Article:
Nasal aids

Maybe you’ve heard of BreatheRight strips, which were all the rage in the 1990’s-2000’s.  These are still very popular external devices, for athletes and those who are prone to nosebleeds or sensitivity in the nasal cavities.  Nasal stents are the next generation of these type devices, designed to open up your nostrils for better breathing while you are wearing them.  Check out this video of an ENT surgeon reviewing some of them. 

  • The Turbine claims to increase nasal air flow by 38%, and are designed for athletes to get the best breathing for the best sports results. Their trial pack includes 1 small, 1 medium and 1 large for $14.  They are reusable for 10 times per set. 

  • Mute is a nasal stent that is designed for use during sleep, to breathe and sleep better, and snore less. Their trial pack includes 1 small, 1 medium and 1 large for $8.

  • Airmax Nasal Dilators are $15 per set and made out of soft, flexible material to help optimize airflow for better sleep up to 76.1%. 

If you aren’t satisfied with your breathing or your health, why not give one or more of these a try?  They have less side effects than drugs, are less invasive than surgery, and could improve your life with better sleep and energy.  We’ve got to make the most use out of what’s free–the air around us! 

Photo by Raj Rana on Unsplash

How to choose a Whole-Home Dehumidifier

How to choose a Whole-Home Dehumidifier

If you have problems keeping the humidity below 60% in your home, we’ve written a lot on ways to lower it.  The first and foremost one should be to check for hidden air leaks in your building envelope.  Look for and correct the biggest ones first, to reap the most benefits.  To the untrained eye, these might not leap out at you, so a short visit by an energy inspector can discover big-ticket savings. Just recently, I found a big one that I should have recognized years ago: a shaft made for ventilation ducts going from my attic to my first floor was open and uninsulated!  No wonder my 2nd-story bedroom can be very cold or very warm–and I’m sure this wasn’t helping my humidity problem.  

If you have sealed up obvious air leaks, insulated appropriately, and are not considering upgrading your central air conditioner, then you can consider adding a whole-home dehumidifier.  We wrote a little about them here, but I found out a lot more recently when I had to select one for my own home!  

Sizing the dehumidifier depends on several things:

  • Square footage of your home: if you have 8-foot ceilings, this directly correlates with rated square footage for dehumidifiers.  If you have higher ceilings, this additional volume will reduce the rated coverage of the dehumidifier.

  • Where you are located geographically (exterior temperature and humidity) and/or how well sealed your home is:  Homes located in more humid climates and those that are only  loosely sealed will need more capacity in dehumidification, because humid air from outside can rapidly infiltrate the air inside a leaky home.  Infiltration rates also vary throughout the year. Infiltration can be greater in winter if the temperature difference between inside and outside is greater. For example, 75 degF inside and 0 degF outside in winter, versus 75 degF inside and 95 degF outside in summer. Infiltration rates depend on wind velocity and direction and also on the building envelope construction. (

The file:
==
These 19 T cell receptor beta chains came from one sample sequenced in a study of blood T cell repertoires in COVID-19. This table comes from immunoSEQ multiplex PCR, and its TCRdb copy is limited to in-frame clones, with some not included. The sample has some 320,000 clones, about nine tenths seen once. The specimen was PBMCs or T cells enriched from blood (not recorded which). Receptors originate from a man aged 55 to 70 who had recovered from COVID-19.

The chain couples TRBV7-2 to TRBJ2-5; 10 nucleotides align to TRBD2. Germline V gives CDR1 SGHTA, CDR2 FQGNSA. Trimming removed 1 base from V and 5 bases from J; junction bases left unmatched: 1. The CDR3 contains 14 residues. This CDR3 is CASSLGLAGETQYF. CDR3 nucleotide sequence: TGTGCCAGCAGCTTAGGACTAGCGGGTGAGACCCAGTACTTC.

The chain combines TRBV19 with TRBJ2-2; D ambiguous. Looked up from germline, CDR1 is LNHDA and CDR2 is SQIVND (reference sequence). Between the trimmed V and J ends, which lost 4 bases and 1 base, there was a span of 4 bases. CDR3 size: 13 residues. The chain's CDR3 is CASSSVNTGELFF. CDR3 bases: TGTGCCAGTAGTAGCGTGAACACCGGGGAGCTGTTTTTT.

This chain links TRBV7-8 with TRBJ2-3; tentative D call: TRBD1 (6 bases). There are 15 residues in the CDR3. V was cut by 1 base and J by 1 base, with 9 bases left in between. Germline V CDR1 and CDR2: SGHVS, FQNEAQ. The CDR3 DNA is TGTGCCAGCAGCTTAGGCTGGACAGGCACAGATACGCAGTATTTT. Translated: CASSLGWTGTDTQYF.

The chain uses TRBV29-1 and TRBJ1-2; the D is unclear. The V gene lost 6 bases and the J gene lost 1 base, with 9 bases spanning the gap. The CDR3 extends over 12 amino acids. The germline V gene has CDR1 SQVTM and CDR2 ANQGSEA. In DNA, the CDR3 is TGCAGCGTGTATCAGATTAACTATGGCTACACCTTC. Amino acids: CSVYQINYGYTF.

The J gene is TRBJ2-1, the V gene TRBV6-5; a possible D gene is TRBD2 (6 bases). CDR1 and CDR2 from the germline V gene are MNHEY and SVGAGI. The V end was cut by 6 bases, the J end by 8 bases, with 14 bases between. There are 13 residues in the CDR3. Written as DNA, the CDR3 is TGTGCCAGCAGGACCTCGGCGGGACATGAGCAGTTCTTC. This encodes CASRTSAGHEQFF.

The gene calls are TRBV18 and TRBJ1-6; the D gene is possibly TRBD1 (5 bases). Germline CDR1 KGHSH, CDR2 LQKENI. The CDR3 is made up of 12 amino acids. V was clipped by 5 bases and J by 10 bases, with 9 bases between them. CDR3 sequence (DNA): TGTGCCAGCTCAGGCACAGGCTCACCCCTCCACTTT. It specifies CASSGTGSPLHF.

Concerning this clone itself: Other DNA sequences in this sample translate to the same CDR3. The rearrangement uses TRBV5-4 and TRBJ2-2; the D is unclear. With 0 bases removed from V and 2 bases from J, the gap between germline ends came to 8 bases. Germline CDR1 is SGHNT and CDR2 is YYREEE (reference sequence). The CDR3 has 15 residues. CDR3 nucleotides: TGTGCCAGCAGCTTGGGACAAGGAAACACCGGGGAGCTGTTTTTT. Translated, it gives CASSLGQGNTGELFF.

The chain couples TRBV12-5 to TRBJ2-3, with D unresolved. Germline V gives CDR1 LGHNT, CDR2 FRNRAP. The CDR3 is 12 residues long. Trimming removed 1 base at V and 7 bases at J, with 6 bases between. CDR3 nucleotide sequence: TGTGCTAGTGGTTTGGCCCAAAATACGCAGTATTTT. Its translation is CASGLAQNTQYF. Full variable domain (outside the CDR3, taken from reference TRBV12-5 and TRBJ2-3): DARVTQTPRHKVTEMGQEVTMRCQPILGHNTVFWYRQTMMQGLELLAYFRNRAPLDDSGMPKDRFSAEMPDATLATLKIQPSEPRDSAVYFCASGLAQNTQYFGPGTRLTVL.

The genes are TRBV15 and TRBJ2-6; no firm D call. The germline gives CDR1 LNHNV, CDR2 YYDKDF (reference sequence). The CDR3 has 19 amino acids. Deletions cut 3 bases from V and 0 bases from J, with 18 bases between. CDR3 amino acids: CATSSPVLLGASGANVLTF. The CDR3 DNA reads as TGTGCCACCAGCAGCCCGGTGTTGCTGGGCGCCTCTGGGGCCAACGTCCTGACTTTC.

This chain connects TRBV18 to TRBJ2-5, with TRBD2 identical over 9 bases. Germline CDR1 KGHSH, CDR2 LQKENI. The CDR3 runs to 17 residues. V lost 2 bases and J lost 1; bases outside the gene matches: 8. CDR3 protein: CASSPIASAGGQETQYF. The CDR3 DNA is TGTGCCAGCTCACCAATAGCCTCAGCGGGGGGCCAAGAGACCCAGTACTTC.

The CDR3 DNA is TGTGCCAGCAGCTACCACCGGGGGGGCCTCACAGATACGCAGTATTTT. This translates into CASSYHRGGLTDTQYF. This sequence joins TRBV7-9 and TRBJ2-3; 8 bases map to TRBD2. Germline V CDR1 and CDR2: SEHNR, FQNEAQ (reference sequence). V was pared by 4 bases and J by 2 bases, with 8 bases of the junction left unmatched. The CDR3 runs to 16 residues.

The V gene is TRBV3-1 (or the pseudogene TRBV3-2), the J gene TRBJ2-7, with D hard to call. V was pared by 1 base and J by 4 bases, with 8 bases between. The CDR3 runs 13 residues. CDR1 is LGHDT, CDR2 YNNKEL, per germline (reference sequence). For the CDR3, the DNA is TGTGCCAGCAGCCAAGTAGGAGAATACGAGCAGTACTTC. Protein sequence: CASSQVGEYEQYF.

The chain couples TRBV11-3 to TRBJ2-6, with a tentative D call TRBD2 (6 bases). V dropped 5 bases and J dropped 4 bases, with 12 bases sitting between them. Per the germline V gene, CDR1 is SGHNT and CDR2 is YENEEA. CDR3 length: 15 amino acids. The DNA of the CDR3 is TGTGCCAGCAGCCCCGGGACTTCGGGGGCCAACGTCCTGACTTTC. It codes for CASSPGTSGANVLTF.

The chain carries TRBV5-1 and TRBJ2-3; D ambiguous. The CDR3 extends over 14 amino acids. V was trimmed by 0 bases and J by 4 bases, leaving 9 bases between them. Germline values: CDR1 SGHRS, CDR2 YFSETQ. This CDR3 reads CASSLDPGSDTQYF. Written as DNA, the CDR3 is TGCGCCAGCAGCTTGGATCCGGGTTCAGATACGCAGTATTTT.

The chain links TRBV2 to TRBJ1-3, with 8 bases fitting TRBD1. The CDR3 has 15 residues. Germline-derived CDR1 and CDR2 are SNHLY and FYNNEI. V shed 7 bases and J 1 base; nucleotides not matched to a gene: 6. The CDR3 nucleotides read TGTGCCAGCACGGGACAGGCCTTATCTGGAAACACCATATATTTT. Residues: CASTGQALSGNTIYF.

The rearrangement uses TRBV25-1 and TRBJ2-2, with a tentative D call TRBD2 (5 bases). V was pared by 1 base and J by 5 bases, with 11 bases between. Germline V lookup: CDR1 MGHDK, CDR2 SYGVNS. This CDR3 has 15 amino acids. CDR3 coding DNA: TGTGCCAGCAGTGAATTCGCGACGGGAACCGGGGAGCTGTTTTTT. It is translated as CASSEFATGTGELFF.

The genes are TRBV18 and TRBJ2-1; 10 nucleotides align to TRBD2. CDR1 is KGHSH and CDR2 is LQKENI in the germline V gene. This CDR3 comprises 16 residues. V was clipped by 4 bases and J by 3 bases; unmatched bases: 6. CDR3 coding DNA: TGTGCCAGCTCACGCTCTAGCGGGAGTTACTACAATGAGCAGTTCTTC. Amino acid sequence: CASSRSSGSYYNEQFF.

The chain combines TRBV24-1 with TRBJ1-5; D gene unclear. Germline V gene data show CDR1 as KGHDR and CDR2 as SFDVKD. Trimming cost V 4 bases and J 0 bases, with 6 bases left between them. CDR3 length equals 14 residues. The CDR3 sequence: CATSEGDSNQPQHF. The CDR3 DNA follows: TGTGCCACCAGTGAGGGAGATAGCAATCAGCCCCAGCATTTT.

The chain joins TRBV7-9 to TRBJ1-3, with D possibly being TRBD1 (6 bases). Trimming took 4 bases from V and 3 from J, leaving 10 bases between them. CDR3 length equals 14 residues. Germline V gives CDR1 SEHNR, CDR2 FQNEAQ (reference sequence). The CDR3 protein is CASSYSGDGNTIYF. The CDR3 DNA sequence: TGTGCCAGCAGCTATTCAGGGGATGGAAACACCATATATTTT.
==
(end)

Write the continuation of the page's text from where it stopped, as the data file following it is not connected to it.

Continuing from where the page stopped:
The following chart gives capacity in the number of liters of water a machine can remove from the air in one day.


A few years ago the dehumidifier capacity ratings changed. The new 2019 standard considers the Integrated Energy Factor, which is more accurate in representing the capacity of a dehumidifier. The new 2019 testing procedure also tests dehumidifiers at a lower temperature (65°F) while the older standard test temperature was 80°F. (  The sizes above are under the new 2019 standards.  Generally, the sizes required for a given square footage were reduced.  

So, you’ve determined the capacity you will need.  Here are some features to consider when shopping for a new unit:

  • Circulation: The current consensus on the best way to install a whole-house dehumidifier is to have a dedicated return, and to use the HVAC supply or a dedicated supply.  If you exhaust the dehumidifier into the HVAC supply, you can use the blower on the HVAC to always circulate air throughout the house.  Otherwise, if you choose a model with a “circulation” mode, you can set the dehumidifier to always circulate air in the house.  Since dehumidifier blowers are generally smaller than air handler blowers, you may realize a cost savings by using this function.

  • Portability: Some whole home dehumidifiers come with the option of casters so they can be rolled from room to room.  While portability can be an advantage, there are several problems with this.  First of all, they tend to be heavy, cumbersome units. Second, in the space in which you’ll use it, you’ll need to find a drain that is lower than the unit, or set it up higher to drain into a sink or shower.  This requirement alone may cause you to have it permanently installed!

  • Noise and heat:  because these larger machines than smaller room dehumidifiers, they tend to produce more noise and heat.  Therefore, amount of noise, heat, and the installation location are key characteristics to consider.  

  • If you have an open-concept living space where doors are rarely closed, you may consider an “in-wall” unit.  This can be a very unobtrusive way to get dehumidification if you don’t have a duct system (such as when window or ductless AC units are installed), and additionally it can be a super-easy installation for your HVAC technician if a power supply and drain are closeby.